McQuaid said Armstrong should travel to UCI headquarters in Switzerland to tell all about his doping history and offer to help clean up the sport.
"He should jump on his private plane, come to Switzerland and say, 'What should I do?'" McQuaid told reporters. "He still hasn't apologized to the sport of cycling. If he has information that is valuable to the sport he should come forward."
McQuaid said Armstrong should also meet with the U.S. Anti-Doping Agency and World Anti-Doping Agency to provide full details on how he cheated to win the Tour de France seven times. The American was stripped of all the titles last year after admitting to doping.
"Everyone accepts he has not come clean," McQuaid said. "He should sit down and work with us."
McQuaid and the UCI have come under fire for failing to catch Armstrong and the federation has been accused of complicity and coverups in his cheating.
But, in a wide-ranging interview with reporters on the sideline of the SportAccord Convention, McQuaid repeatedly defended himself, the UCI and former president Hein Verbruggen.
"I do not think the UCI made mistakes," the Irish official said. "The facts show the UCI was always the most advanced federation in the fight against doping. The problem was the products that couldn't be tested for at the time. There were no tests available for the products. The UCI was not to blame.
"Ten or 15 years ago, the armoury was much weaker. Today we are spending 7.5 million euros ($9.6 million) a year on testing. We are not spending 7.5 million euros ($9.6 million) to let cheats get away."
McQuaid said the UCI tested Armstrong 200 times between 1999 and 2005, while USADA tested him 12 times during that period.
"All the blame has been put on the UCI," he said. "Maybe USADA and WADA should also take some responsibility."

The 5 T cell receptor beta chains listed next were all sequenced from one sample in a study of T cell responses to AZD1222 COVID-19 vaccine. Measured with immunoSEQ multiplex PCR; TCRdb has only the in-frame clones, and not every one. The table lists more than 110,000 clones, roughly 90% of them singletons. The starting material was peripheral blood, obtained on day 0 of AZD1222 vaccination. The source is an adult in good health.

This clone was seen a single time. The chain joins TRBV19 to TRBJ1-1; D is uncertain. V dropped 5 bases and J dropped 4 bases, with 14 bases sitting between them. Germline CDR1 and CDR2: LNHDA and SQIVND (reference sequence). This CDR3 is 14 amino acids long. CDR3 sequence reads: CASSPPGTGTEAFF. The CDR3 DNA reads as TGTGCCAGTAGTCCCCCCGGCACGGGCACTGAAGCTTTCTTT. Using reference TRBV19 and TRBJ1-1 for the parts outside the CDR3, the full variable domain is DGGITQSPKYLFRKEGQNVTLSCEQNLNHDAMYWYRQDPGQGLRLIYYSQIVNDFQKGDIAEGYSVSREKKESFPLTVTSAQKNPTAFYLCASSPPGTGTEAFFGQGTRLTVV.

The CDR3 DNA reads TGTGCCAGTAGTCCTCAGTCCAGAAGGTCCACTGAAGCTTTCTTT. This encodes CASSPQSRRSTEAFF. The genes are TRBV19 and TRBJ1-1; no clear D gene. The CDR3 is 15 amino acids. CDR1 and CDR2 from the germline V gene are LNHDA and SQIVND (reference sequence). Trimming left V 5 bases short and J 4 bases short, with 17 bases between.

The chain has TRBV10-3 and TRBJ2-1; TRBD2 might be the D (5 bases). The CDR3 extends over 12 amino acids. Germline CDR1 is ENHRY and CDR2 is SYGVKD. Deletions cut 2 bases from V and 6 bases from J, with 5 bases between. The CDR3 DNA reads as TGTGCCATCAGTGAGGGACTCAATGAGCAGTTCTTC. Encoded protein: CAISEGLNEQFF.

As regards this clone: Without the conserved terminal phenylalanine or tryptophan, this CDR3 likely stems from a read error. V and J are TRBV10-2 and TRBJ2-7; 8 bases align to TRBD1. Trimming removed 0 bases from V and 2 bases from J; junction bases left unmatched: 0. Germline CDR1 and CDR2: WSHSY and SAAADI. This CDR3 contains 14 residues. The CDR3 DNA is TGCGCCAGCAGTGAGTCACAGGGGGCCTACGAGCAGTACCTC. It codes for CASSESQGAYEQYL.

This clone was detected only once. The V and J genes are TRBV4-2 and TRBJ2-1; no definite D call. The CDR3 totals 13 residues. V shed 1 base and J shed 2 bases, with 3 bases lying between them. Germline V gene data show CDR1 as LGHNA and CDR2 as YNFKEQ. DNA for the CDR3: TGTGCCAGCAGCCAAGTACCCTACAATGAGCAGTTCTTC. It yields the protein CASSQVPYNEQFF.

McQuaid said he has invited USADA chief executive Travis Tygart for talks in Switzerland. Tygart, who has been one of the UCI's harshest critics, has accepted and a date for the meeting is being arranged, McQuaid said.
The UCI head claimed he never suspected Armstrong was cheating during his dominance of the Tour de France, saying he had been inspired by the rider's comeback from cancer.
"I didn't know what he was up to. I was fooled," McQuaid said. "I believed there was no way a man so close to death would go and start putting stuff into his body that could be dangerous. ... I gave him the benefit of the doubt."
McQuaid, who has faced calls to step down in the wake of the Armstrong revelations, said he has never considered resigning.
"I firmly believe I am making a difference," he said. "I firmly believe there is a change in the peloton and the sport has changed."
McQuaid, who has headed the UCI for eight years, is up for re-election for a third term in September.
"I want to eradicate doping," he said. "I want to see this through. I want to finish what I started."
Despite the continuing questions over the UCI's role and the fallout from the Armstrong case, McQuaid believes the scandal will fade away and the sport has a rosy future.
"I believe it's in the past,' he said. "I believe it will pass over. It will go away. The sport has a bright future. We're becoming truly global."
McQuaid cited the growth of the sport in Asia and Africa, and predicted a "black African will make the podium of a major tour within the next six years."
On another subject, he said the UCI is proposing the addition of BMX freestyle and mountain bike elimination events for the 2016 Olympics in Rio de Janeiro. Also still in discussions, he said, is the possibility of bringing skateboarding into the Olympics under the UCI umbrella.